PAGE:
8. Three Known Stalwarts in Australia and only one so far with the disconnects and gear ratio changes. The shafts as mentioned are super heavy, but to support them requires a split type ,self aligning bearing as the shaft is smaller than the splines on the muff couplings either end. That bearing is extremely expensive. Everyone who has done it has used the standard ( modified) muff coupling as the clutch and it also supports the weight of the shaft. It is not ideal, but it works. The coupling is usually moved by air, but has also been done by cable. Plan to fit coupl
  9. Most of the commercial tourist DUKWs have been greatly changed from the original army design. diesel motors, only one or two axles driving etc. one of the main changes appears to be the Higgins pump usually gets removed as it is high maintance and replaced with small plastic electric items. The Higgins pump runs when the propeller turns and is very high output. What do these commercial operators do for drive shaft seals/belows, as the old new stock would be cracked or melded with age and hard to find. The hulls for commercial operations usually have been much changed
  10. Wondering if you guys in the UK are getting the Chinese knock off fluid. The good stuff is purple in colour. May add my 101 landrover has had disc brake conversion and re seleeved master cylinder, as have the clutch slave and master cyl……..again no problems. ( I may add 101 Landrovers suffer from transfer of brake fluid from one fluid reservoir to another due to the design of the master cylinder and seals.....the silicone fluid stopped this problem due to its better sealing and lubrication properties) I have also used the stuff at work on different vehicles and on a 1995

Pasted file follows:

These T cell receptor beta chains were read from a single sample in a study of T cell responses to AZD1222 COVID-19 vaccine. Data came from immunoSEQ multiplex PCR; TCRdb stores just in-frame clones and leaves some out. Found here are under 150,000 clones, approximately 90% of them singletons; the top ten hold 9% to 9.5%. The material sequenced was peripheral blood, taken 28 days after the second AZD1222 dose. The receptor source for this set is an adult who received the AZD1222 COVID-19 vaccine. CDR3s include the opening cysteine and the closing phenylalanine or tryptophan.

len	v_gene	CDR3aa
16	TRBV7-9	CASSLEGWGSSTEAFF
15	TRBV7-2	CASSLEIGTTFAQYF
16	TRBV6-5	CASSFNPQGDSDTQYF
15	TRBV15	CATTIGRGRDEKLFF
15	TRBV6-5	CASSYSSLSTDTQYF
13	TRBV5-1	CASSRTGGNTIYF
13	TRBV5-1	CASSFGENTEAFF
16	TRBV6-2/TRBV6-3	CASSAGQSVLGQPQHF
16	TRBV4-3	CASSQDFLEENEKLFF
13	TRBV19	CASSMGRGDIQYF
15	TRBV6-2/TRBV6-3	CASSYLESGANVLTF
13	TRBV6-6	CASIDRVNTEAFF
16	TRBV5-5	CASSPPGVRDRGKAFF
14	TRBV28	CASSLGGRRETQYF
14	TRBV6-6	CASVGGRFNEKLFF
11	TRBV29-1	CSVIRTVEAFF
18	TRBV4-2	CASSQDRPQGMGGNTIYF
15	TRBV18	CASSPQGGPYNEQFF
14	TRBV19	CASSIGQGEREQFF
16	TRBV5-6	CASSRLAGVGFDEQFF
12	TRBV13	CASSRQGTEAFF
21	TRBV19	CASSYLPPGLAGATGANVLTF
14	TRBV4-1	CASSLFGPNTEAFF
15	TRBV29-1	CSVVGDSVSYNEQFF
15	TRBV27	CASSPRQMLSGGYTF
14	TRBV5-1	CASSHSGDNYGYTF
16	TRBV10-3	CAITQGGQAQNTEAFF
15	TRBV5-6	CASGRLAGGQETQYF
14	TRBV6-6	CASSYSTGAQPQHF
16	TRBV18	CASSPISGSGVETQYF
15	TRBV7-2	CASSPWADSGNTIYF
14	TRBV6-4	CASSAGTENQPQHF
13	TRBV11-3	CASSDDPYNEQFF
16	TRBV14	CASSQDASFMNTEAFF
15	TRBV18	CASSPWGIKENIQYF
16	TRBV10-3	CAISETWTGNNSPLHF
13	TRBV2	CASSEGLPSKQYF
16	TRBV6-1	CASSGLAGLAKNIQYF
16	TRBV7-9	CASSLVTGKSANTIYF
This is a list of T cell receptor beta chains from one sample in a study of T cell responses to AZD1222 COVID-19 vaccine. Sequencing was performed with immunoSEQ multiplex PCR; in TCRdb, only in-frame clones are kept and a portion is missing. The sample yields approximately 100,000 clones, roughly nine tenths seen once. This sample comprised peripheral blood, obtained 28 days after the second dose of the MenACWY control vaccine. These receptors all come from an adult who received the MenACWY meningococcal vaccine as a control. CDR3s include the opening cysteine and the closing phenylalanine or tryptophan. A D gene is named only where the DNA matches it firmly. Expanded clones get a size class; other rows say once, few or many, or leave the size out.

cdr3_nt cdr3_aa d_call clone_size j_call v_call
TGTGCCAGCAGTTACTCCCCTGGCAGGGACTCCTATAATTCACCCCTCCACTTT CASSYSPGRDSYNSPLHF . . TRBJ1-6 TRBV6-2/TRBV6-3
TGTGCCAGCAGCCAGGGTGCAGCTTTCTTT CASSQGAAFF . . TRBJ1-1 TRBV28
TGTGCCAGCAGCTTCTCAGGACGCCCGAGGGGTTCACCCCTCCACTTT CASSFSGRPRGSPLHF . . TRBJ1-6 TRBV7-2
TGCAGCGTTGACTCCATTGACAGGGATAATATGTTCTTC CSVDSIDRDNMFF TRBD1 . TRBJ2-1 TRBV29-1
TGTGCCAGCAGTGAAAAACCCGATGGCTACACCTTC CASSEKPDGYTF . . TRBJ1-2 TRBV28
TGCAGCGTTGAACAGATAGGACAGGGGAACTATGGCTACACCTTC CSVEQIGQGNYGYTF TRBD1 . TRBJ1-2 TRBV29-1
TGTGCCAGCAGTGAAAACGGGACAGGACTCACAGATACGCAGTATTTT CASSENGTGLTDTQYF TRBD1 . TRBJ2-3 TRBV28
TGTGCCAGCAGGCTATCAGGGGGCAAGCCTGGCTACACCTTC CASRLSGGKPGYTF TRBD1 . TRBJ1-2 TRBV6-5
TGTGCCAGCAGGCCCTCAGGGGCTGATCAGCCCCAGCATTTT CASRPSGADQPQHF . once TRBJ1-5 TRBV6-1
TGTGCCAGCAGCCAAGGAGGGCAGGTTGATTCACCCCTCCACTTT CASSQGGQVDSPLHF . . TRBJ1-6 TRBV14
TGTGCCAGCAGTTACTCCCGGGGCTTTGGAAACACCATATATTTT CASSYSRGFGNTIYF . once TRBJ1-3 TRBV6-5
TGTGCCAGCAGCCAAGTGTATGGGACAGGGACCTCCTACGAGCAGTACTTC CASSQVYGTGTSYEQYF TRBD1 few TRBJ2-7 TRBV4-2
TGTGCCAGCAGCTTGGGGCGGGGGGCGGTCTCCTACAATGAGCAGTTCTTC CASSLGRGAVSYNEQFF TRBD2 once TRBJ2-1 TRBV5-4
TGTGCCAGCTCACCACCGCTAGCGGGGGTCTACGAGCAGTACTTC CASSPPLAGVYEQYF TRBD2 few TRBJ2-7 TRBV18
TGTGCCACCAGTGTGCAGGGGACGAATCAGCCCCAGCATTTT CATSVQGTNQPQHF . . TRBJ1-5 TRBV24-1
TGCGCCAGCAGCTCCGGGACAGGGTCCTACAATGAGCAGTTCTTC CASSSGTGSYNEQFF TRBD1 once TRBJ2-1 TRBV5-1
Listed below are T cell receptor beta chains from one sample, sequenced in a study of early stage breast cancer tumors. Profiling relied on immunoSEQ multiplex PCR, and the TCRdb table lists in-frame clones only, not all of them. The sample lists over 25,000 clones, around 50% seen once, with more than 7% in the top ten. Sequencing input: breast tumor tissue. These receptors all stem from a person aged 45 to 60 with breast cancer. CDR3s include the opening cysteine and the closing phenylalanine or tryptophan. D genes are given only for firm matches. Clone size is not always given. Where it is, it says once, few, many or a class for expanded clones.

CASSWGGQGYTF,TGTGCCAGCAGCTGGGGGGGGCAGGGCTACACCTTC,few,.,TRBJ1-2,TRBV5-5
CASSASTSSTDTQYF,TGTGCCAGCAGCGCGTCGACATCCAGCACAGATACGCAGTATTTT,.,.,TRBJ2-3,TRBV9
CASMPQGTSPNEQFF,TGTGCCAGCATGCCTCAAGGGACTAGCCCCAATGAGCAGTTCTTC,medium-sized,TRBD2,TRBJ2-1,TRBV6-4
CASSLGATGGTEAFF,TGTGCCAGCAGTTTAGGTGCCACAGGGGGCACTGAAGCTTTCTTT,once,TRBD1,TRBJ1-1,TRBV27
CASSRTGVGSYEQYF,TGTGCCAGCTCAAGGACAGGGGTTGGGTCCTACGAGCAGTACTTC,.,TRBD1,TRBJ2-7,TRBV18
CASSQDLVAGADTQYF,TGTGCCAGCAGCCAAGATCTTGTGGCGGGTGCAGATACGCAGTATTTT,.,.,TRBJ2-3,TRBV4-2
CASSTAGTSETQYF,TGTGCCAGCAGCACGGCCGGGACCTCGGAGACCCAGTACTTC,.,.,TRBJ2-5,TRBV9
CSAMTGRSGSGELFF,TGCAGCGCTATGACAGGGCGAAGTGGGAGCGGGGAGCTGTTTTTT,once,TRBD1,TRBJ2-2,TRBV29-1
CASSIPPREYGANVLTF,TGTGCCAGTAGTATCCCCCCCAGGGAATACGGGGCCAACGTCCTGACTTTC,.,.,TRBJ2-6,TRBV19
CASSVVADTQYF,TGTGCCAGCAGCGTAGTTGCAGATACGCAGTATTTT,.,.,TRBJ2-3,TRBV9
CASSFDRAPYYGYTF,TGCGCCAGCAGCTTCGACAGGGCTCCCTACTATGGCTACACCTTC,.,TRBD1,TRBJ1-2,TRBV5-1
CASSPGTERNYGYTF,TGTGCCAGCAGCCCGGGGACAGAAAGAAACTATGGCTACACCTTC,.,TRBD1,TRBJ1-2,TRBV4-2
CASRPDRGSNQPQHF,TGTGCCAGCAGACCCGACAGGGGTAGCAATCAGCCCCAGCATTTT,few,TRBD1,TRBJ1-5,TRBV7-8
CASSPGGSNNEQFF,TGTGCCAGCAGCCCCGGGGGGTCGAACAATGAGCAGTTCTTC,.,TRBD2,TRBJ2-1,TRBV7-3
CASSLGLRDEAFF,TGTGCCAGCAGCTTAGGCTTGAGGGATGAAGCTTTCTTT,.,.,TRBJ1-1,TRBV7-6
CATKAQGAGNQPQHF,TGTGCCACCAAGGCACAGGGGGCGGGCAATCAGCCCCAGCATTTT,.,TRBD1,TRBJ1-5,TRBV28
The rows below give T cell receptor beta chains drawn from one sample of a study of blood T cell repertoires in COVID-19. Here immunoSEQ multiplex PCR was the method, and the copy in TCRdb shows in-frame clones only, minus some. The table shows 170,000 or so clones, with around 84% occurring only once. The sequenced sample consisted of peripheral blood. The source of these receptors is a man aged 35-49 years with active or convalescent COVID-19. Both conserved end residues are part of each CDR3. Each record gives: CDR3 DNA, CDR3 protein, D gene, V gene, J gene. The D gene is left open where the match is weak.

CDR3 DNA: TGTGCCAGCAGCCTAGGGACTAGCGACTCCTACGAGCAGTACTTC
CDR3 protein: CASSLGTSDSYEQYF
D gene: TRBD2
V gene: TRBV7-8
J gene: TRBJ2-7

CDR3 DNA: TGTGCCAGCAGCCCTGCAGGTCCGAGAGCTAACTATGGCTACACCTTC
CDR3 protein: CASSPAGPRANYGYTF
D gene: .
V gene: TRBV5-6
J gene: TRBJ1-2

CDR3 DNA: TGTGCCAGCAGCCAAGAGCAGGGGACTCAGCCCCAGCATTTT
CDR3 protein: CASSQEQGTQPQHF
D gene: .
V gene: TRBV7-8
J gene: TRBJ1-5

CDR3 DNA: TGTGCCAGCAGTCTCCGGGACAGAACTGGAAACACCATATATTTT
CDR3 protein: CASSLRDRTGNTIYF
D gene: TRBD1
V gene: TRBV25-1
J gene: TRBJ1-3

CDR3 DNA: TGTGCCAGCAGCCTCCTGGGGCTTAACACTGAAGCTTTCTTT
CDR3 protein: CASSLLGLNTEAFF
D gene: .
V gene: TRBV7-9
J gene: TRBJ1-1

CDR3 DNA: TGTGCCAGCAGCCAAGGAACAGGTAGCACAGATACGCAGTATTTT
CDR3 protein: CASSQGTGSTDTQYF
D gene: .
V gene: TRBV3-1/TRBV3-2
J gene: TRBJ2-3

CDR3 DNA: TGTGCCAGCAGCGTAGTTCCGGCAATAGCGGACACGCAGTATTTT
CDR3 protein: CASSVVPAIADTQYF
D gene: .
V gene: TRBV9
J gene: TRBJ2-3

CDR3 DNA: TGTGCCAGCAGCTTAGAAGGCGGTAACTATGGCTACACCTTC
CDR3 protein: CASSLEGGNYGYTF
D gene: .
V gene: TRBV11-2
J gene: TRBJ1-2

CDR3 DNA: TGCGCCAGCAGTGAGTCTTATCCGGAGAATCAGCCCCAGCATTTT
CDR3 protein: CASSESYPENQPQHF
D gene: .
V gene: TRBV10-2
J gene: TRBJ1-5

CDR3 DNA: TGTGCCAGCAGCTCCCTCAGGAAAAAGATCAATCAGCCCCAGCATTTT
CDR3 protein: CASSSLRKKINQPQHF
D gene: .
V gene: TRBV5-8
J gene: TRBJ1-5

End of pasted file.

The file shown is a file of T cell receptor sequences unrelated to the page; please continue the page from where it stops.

11. I have been running silicone in my 101 Landrover, US6 Studebaker, modern work van,1960 willys CJ6 jeep for more than 10 years with no problems. I find I get longer seal life , less corosion of brake parts and better lubrication of parts. Silicone doesnt strip paint. Never had a problem with bleeding brakes or a soft pedal. Alcohol based fluids tend not to lubricate and cause rust. Most anti silicon negative reports are old ones based in the 1970s when silcone fluids were first beening developed. The modern purple silcone fluid is made I think 3M or Dupont?...I do
  12. On a stalwart,I fitted a 24 volt electric fuel pump and got the power supply for it from the housing that has the starter and ballast connections in it. The pump was mounted straight on the engine block where the mechanical pump goes , so the the standard fuel line and fittings where used. So far no problems. Vibs from the engine could make the fuel pump fail, but being a 8 cyl B81 which runs very smooth it has not been a problem and I carry a spare pump , just in case and is a easy fit on a Stalwart.
  13. A QL is currently being restored in Australia with a GMC 270 engine..........it seems to be a very good fit.
  14. It is not cast. Deep stamped or forged hot from steel bar by the looks of it.